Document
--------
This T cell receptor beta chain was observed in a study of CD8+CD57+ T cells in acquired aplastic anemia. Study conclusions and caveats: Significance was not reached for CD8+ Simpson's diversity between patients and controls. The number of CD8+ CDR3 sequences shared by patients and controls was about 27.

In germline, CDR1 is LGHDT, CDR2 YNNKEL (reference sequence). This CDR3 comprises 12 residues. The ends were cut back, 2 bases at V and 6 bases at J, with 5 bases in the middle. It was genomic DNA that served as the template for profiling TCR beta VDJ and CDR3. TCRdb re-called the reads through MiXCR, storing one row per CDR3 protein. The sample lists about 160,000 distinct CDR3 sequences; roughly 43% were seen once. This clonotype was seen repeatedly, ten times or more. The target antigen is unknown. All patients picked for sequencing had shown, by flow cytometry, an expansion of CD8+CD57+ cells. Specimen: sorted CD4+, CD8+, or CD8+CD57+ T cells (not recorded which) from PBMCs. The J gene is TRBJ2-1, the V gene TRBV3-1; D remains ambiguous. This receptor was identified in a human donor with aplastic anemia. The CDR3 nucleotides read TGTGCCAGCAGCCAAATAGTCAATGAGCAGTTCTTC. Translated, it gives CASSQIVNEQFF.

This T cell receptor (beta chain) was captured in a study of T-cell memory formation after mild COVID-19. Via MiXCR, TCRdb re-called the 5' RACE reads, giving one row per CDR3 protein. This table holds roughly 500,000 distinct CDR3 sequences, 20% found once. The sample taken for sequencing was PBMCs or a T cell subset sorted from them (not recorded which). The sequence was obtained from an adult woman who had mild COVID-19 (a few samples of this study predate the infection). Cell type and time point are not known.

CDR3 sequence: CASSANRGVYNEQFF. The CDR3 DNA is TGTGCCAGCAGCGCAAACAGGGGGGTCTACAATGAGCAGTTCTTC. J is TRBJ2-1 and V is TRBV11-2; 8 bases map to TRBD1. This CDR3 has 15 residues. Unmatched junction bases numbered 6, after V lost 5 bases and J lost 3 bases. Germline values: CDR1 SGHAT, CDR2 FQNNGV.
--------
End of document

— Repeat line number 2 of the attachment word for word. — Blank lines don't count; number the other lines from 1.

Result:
In germline, CDR1 is LGHDT, CDR2 YNNKEL (reference sequence). This CDR3 comprises 12 residues. The ends were cut back, 2 bases at V and 6 bases at J, with 5 bases in the middle. It was genomic DNA that served as the template for profiling TCR beta VDJ and CDR3. TCRdb re-called the reads through MiXCR, storing one row per CDR3 protein. The sample lists about 160,000 distinct CDR3 sequences; roughly 43% were seen once. This clonotype was seen repeatedly, ten times or more. The target antigen is unknown. All patients picked for sequencing had shown, by flow cytometry, an expansion of CD8+CD57+ cells. Specimen: sorted CD4+, CD8+, or CD8+CD57+ T cells (not recorded which) from PBMCs. The J gene is TRBJ2-1, the V gene TRBV3-1; D remains ambiguous. This receptor was identified in a human donor with aplastic anemia. The CDR3 nucleotides read TGTGCCAGCAGCCAAATAGTCAATGAGCAGTTCTTC. Translated, it gives CASSQIVNEQFF.